I’m not sure how I feel about this. When I’m in therapy, it seems fairly logical that I’m not particularly weird and that other people are mostly too preoccupied with their own stuff to care about me or even to really notice me. Also that I have no objective evidence that I will never get a job or get married. But outside of therapy I feel objectively weird and that my autism makes me objectively weird. Plus, it seems there is a lot of evidence that I will be unemployed and single forever, but that my therapist disallows it because it is (I admit) somewhat circumstantial rather than full-blown logical PROOF that would stand up in court. Who cares if it stands up in court? It’s enough to make me miserable even if it is circumstantial.
Maybe it even feels like a choice: I can get over the depression with CBT or I can be diagnosed as autistic (and therefore objectively acknowledged as weird), but not both. I want to get over the depression, but I feel I am on the spectrum and should be diagnosed as such. Does that make me weird?
The therapist had a better point saying that worrying about being unemployed and single doesn’t actually achieve anything and is pointless.
When I was growing up, a lot of people said I was weird, some to my face. It became part of my self-image. Even people who did not call me weird directly (e.g. adult authority figures) tried to socialise me out of behaviour that I would now consider normal autistic behaviour, making me feel that if I was “just myself” I would be seen as weird by everyone and I would have to change to fit in.
However, all this said, I still feel that I am objectively weird, at least within my community. I think it is objectively weird in the community to accept evolution and an old universe, to think the Zohar was not written by Rabbi Shimon bar Yochai, to watch Doctor Who and especially to care about it enough to write a book about it. Some of these things might be permissible privately, on a small scale, but doing/believing all of them is pushing things. For example, I remember a shiur a few years ago where there was an argument of sorts between the rabbi and some of the congregants over whether tzedaka (charity) should only be given to Jews or to non-Jews too. I felt that people disagreed a bit here, although the rabbi was pretty adamant in his view, but to dissent on other things, or too many things, was not right. I don’t know how to explain this to my therapist.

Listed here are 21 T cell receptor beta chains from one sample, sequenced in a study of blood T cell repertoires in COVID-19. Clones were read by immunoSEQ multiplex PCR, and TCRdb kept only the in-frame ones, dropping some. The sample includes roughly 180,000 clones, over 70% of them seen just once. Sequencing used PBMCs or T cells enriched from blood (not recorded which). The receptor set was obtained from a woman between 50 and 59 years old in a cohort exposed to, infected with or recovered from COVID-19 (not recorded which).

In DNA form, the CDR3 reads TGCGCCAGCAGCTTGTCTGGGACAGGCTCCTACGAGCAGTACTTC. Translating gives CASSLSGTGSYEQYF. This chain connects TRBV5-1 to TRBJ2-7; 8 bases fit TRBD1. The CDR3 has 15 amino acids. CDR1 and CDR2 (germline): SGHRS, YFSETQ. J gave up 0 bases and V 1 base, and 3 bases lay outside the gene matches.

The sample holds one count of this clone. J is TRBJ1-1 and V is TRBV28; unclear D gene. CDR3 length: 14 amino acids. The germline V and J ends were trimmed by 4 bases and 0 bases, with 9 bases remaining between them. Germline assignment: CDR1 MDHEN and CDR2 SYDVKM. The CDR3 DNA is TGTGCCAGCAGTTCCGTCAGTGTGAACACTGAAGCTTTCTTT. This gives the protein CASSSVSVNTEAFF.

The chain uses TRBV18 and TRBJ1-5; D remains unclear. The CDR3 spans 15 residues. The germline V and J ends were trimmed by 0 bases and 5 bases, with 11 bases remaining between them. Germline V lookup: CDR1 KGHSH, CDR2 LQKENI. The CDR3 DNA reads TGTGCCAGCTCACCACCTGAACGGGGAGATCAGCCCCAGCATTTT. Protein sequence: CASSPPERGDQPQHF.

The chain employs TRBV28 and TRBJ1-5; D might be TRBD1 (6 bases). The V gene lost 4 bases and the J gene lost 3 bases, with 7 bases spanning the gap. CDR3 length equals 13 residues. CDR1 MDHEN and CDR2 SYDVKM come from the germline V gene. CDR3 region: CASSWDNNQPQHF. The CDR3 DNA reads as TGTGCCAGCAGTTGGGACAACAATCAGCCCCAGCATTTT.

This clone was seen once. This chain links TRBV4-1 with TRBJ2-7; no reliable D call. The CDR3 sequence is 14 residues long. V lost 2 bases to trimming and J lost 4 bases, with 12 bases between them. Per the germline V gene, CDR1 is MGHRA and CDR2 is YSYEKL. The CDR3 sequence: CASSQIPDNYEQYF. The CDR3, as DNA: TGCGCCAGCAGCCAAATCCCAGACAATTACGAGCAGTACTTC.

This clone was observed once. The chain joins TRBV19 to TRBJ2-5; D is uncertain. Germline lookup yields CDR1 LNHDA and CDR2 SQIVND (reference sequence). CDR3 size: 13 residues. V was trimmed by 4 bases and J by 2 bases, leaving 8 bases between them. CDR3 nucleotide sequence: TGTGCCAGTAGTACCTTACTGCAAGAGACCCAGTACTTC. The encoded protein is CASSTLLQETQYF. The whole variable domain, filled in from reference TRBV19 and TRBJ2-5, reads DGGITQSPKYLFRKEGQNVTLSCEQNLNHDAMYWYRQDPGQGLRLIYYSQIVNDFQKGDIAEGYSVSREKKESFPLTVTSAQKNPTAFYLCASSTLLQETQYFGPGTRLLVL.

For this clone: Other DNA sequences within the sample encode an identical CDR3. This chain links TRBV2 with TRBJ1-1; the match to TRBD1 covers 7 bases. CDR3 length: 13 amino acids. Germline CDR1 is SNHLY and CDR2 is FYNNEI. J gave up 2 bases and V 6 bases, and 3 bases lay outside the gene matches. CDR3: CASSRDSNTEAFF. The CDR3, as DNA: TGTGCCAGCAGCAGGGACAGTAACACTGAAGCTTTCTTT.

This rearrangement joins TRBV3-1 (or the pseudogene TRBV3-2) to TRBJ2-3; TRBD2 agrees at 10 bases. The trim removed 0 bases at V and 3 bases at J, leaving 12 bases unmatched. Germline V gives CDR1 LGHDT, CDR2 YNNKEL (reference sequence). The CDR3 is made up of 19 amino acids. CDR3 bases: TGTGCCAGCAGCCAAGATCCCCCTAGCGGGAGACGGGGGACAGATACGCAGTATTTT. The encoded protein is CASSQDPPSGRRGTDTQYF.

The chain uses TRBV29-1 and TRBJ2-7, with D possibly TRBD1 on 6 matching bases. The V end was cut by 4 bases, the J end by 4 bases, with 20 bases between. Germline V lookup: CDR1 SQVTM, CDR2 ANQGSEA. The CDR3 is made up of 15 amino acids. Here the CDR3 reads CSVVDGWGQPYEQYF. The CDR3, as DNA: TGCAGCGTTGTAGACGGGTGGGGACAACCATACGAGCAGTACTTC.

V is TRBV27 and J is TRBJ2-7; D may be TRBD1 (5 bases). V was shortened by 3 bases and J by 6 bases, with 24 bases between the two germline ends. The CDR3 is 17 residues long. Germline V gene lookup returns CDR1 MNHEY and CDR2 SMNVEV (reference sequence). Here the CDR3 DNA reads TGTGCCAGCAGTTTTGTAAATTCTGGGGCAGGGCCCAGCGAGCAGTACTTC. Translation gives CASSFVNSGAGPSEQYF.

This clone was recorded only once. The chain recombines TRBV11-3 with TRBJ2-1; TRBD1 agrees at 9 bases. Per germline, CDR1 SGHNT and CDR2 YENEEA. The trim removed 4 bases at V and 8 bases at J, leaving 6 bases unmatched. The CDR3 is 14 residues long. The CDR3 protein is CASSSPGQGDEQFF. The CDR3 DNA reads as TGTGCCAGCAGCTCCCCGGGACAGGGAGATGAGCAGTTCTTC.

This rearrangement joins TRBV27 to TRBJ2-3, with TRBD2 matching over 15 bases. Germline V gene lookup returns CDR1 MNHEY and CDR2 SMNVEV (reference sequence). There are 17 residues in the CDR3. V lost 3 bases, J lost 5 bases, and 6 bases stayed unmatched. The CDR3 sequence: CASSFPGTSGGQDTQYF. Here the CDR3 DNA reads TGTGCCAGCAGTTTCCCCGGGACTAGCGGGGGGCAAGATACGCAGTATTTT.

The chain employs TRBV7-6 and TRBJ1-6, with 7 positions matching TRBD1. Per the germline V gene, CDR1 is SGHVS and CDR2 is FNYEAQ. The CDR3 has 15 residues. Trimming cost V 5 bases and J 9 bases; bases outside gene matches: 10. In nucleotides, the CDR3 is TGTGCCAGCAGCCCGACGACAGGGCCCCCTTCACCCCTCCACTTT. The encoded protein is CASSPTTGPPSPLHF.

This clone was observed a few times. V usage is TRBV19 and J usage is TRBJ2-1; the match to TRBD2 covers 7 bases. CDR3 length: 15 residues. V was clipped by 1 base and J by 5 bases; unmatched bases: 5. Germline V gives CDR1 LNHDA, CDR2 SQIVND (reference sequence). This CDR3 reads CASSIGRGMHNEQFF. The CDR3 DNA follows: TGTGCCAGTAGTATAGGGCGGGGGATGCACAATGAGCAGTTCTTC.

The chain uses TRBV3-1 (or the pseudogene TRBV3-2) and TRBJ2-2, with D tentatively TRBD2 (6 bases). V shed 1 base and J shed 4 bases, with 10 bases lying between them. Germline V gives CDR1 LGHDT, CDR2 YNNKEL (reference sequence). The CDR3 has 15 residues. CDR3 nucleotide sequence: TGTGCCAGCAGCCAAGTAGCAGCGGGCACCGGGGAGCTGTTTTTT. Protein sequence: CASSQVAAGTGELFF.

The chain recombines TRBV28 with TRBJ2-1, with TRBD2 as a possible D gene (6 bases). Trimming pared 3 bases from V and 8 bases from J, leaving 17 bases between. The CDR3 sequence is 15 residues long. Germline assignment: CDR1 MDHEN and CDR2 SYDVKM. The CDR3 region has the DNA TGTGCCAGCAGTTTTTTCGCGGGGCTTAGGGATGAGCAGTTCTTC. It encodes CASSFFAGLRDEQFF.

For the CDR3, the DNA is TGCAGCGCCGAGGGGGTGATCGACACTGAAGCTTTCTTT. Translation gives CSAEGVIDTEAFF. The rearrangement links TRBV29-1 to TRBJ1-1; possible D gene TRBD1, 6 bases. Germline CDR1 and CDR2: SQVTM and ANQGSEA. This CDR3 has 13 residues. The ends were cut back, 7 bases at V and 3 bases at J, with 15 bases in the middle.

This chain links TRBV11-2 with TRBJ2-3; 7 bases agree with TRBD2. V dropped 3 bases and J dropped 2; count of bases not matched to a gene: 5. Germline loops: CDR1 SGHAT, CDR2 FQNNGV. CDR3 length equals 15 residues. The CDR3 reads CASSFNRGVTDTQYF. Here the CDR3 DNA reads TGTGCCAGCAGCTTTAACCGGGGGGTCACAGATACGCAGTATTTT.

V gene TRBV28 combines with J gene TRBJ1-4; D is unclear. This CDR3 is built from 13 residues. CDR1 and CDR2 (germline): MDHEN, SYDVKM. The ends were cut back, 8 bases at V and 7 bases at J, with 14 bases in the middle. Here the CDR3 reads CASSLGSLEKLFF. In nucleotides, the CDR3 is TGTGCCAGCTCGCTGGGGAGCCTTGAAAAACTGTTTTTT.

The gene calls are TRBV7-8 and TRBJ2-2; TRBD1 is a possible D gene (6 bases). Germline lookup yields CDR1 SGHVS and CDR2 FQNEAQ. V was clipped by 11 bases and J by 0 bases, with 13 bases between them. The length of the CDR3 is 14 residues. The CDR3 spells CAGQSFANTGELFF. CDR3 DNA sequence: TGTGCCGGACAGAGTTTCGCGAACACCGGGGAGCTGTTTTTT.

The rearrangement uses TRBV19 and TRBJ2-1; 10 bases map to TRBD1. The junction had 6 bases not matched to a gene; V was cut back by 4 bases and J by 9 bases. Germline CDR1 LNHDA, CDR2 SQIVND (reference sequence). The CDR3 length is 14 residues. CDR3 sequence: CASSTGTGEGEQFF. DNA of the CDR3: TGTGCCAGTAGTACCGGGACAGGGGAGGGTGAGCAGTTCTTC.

Related to this, I just watched episode three of I Claudius. I’m enjoying it more now that Claudius is an adult in the main part of the story and not just the framing narrative. I empathise with Claudius, who stutters, twitches and limps as well as seeming clumsy and stupid. He is advised to continue doing this to avoid seeming like a threat in the literally murderous imperial court of Rome. I don’t do all of those things, but I empathise with being the outsider who is seen as weird and unmarryable. At the end of the episode, he gets married. As he and his bride stand up to be blessed by the priest, everyone bursts out laughing at the fact that she towers over him. I could hardly watch it, it felt so painful and real to me.